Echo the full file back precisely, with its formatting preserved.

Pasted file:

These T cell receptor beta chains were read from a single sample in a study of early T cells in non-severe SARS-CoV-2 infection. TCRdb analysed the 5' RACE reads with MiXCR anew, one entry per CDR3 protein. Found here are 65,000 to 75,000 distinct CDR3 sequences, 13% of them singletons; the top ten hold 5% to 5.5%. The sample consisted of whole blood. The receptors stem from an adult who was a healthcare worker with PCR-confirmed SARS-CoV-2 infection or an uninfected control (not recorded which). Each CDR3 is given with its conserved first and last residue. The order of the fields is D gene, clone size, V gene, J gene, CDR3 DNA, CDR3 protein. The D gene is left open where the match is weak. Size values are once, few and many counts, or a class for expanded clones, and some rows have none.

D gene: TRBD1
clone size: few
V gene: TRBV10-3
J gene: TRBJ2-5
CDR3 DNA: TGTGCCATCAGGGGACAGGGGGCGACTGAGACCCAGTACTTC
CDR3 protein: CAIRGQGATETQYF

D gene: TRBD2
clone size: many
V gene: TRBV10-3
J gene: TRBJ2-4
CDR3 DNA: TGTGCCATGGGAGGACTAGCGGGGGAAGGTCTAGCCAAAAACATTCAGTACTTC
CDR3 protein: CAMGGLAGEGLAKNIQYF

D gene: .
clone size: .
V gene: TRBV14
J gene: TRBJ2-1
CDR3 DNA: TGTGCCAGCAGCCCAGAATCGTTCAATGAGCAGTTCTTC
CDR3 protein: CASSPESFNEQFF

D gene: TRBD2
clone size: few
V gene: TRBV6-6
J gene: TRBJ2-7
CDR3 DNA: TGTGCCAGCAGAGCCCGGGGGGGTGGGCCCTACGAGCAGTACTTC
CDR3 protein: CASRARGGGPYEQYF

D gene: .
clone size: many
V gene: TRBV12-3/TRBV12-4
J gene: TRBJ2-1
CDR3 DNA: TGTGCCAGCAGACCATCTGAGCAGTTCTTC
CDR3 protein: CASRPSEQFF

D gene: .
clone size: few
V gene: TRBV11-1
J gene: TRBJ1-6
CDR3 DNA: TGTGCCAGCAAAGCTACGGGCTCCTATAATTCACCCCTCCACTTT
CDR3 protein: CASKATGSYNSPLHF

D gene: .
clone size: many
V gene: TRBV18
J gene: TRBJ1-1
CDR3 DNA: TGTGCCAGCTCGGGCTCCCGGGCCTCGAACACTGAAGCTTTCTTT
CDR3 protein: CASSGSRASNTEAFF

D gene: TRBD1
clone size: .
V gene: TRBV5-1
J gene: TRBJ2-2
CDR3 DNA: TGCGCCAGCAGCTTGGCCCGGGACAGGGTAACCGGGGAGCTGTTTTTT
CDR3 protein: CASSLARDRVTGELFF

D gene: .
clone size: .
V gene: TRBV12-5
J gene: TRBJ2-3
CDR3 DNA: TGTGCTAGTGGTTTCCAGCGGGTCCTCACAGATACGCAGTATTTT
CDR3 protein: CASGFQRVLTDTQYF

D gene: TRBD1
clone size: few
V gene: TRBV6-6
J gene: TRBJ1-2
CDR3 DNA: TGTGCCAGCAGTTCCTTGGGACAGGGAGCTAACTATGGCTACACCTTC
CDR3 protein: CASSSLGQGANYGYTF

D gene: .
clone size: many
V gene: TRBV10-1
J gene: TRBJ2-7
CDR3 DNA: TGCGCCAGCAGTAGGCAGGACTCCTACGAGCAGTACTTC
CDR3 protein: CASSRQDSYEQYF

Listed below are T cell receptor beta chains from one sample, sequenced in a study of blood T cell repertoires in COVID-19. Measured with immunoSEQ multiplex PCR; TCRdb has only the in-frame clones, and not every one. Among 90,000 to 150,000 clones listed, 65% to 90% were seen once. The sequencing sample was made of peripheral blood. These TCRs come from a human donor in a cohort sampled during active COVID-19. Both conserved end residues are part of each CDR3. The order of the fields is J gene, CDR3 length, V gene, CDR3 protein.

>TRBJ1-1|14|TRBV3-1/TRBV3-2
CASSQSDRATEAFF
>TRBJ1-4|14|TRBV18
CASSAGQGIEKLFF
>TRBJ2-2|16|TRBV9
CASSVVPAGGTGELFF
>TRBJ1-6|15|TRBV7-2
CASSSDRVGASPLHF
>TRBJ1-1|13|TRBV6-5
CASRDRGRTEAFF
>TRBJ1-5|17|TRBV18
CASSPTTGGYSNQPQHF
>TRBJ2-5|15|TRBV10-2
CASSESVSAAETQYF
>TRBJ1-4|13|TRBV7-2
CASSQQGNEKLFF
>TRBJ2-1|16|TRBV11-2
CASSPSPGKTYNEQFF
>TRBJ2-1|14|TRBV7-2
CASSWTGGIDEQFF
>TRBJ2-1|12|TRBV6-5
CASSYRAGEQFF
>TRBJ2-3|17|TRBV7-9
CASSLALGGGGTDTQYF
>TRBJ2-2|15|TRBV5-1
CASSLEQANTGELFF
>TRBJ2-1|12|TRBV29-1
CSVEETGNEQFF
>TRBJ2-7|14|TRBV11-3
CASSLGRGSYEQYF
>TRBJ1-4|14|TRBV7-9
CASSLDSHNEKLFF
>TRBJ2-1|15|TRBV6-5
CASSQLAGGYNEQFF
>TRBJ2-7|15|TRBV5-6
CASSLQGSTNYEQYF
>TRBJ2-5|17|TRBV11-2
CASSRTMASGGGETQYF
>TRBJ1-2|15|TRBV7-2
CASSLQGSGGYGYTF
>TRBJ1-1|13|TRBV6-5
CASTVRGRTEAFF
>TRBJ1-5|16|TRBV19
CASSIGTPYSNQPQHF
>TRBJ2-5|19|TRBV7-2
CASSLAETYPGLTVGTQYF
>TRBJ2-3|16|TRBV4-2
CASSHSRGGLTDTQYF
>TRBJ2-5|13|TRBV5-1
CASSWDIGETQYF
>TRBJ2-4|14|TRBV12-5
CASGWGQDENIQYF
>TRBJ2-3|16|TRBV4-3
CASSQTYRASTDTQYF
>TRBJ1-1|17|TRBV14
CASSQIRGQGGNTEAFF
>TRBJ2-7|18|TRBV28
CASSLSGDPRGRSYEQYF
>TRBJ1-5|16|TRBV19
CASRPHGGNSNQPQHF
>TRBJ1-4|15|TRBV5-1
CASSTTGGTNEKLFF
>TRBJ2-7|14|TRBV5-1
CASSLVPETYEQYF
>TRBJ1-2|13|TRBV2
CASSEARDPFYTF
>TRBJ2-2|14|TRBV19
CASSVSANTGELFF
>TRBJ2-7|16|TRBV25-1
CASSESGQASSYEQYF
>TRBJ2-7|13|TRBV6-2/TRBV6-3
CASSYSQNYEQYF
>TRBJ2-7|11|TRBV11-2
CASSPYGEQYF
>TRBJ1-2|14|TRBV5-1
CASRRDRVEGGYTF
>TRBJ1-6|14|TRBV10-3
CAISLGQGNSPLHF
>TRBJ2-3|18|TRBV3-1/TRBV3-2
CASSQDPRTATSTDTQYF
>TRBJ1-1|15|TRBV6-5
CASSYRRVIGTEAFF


These T cell receptor beta chains were read from a single sample in a study of early T cells in non-severe SARS-CoV-2 infection. TCRdb analysed the 5' RACE reads with MiXCR anew, one entry per CDR3 protein. Found here are 65,000 to 75,000 distinct CDR3 sequences, 13% of them singletons; the top ten hold 5% to 5.5%. The sample consisted of whole blood. The receptors stem from an adult who was a healthcare worker with PCR-confirmed SARS-CoV-2 infection or an uninfected control (not recorded which). Each CDR3 is given with its conserved first and last residue. The order of the fields is D gene, clone size, V gene, J gene, CDR3 DNA, CDR3 protein. The D gene is left open where the match is weak. Size values are once, few and many counts, or a class for expanded clones, and some rows have none.

D gene: TRBD1
clone size: few
V gene: TRBV10-3
J gene: TRBJ2-5
CDR3 DNA: TGTGCCATCAGGGGACAGGGGGCGACTGAGACCCAGTACTTC
CDR3 protein: CAIRGQGATETQYF

D gene: TRBD2
clone size: many
V gene: TRBV10-3
J gene: TRBJ2-4
CDR3 DNA: TGTGCCATGGGAGGACTAGCGGGGGAAGGTCTAGCCAAAAACATTCAGTACTTC
CDR3 protein: CAMGGLAGEGLAKNIQYF

D gene: .
clone size: .
V gene: TRBV14
J gene: TRBJ2-1
CDR3 DNA: TGTGCCAGCAGCCCAGAATCGTTCAATGAGCAGTTCTTC
CDR3 protein: CASSPESFNEQFF

D gene: TRBD2
clone size: few
V gene: TRBV6-6
J gene: TRBJ2-7
CDR3 DNA: TGTGCCAGCAGAGCCCGGGGGGGTGGGCCCTACGAGCAGTACTTC
CDR3 protein: CASRARGGGPYEQYF

D gene: .
clone size: many
V gene: TRBV12-3/TRBV12-4
J gene: TRBJ2-1
CDR3 DNA: TGTGCCAGCAGACCATCTGAGCAGTTCTTC
CDR3 protein: CASRPSEQFF

D gene: .
clone size: few
V gene: TRBV11-1
J gene: TRBJ1-6
CDR3 DNA: TGTGCCAGCAAAGCTACGGGCTCCTATAATTCACCCCTCCACTTT
CDR3 protein: CASKATGSYNSPLHF

D gene: .
clone size: many
V gene: TRBV18
J gene: TRBJ1-1
CDR3 DNA: TGTGCCAGCTCGGGCTCCCGGGCCTCGAACACTGAAGCTTTCTTT
CDR3 protein: CASSGSRASNTEAFF

D gene: TRBD1
clone size: .
V gene: TRBV5-1
J gene: TRBJ2-2
CDR3 DNA: TGCGCCAGCAGCTTGGCCCGGGACAGGGTAACCGGGGAGCTGTTTTTT
CDR3 protein: CASSLARDRVTGELFF

D gene: .
clone size: .
V gene: TRBV12-5
J gene: TRBJ2-3
CDR3 DNA: TGTGCTAGTGGTTTCCAGCGGGTCCTCACAGATACGCAGTATTTT
CDR3 protein: CASGFQRVLTDTQYF

D gene: TRBD1
clone size: few
V gene: TRBV6-6
J gene: TRBJ1-2
CDR3 DNA: TGTGCCAGCAGTTCCTTGGGACAGGGAGCTAACTATGGCTACACCTTC
CDR3 protein: CASSSLGQGANYGYTF

D gene: .
clone size: many
V gene: TRBV10-1
J gene: TRBJ2-7
CDR3 DNA: TGCGCCAGCAGTAGGCAGGACTCCTACGAGCAGTACTTC
CDR3 protein: CASSRQDSYEQYF

Listed below are T cell receptor beta chains from one sample, sequenced in a study of blood T cell repertoires in COVID-19. Measured with immunoSEQ multiplex PCR; TCRdb has only the in-frame clones, and not every one. Among 90,000 to 150,000 clones listed, 65% to 90% were seen once. The sequencing sample was made of peripheral blood. These TCRs come from a human donor in a cohort sampled during active COVID-19. Both conserved end residues are part of each CDR3. The order of the fields is J gene, CDR3 length, V gene, CDR3 protein.

>TRBJ1-1|14|TRBV3-1/TRBV3-2
CASSQSDRATEAFF
>TRBJ1-4|14|TRBV18
CASSAGQGIEKLFF
>TRBJ2-2|16|TRBV9
CASSVVPAGGTGELFF
>TRBJ1-6|15|TRBV7-2
CASSSDRVGASPLHF
>TRBJ1-1|13|TRBV6-5
CASRDRGRTEAFF
>TRBJ1-5|17|TRBV18
CASSPTTGGYSNQPQHF
>TRBJ2-5|15|TRBV10-2
CASSESVSAAETQYF
>TRBJ1-4|13|TRBV7-2
CASSQQGNEKLFF
>TRBJ2-1|16|TRBV11-2
CASSPSPGKTYNEQFF
>TRBJ2-1|14|TRBV7-2
CASSWTGGIDEQFF
>TRBJ2-1|12|TRBV6-5
CASSYRAGEQFF
>TRBJ2-3|17|TRBV7-9
CASSLALGGGGTDTQYF
>TRBJ2-2|15|TRBV5-1
CASSLEQANTGELFF
>TRBJ2-1|12|TRBV29-1
CSVEETGNEQFF
>TRBJ2-7|14|TRBV11-3
CASSLGRGSYEQYF
>TRBJ1-4|14|TRBV7-9
CASSLDSHNEKLFF
>TRBJ2-1|15|TRBV6-5
CASSQLAGGYNEQFF
>TRBJ2-7|15|TRBV5-6
CASSLQGSTNYEQYF
>TRBJ2-5|17|TRBV11-2
CASSRTMASGGGETQYF
>TRBJ1-2|15|TRBV7-2
CASSLQGSGGYGYTF
>TRBJ1-1|13|TRBV6-5
CASTVRGRTEAFF
>TRBJ1-5|16|TRBV19
CASSIGTPYSNQPQHF
>TRBJ2-5|19|TRBV7-2
CASSLAETYPGLTVGTQYF
>TRBJ2-3|16|TRBV4-2
CASSHSRGGLTDTQYF
>TRBJ2-5|13|TRBV5-1
CASSWDIGETQYF
>TRBJ2-4|14|TRBV12-5
CASGWGQDENIQYF
>TRBJ2-3|16|TRBV4-3
CASSQTYRASTDTQYF
>TRBJ1-1|17|TRBV14
CASSQIRGQGGNTEAFF
>TRBJ2-7|18|TRBV28
CASSLSGDPRGRSYEQYF
>TRBJ1-5|16|TRBV19
CASRPHGGNSNQPQHF
>TRBJ1-4|15|TRBV5-1
CASSTTGGTNEKLFF
>TRBJ2-7|14|TRBV5-1
CASSLVPETYEQYF
>TRBJ1-2|13|TRBV2
CASSEARDPFYTF
>TRBJ2-2|14|TRBV19
CASSVSANTGELFF
>TRBJ2-7|16|TRBV25-1
CASSESGQASSYEQYF
>TRBJ2-7|13|TRBV6-2/TRBV6-3
CASSYSQNYEQYF
>TRBJ2-7|11|TRBV11-2
CASSPYGEQYF
>TRBJ1-2|14|TRBV5-1
CASRRDRVEGGYTF
>TRBJ1-6|14|TRBV10-3
CAISLGQGNSPLHF
>TRBJ2-3|18|TRBV3-1/TRBV3-2
CASSQDPRTATSTDTQYF
>TRBJ1-1|15|TRBV6-5
CASSYRRVIGTEAFF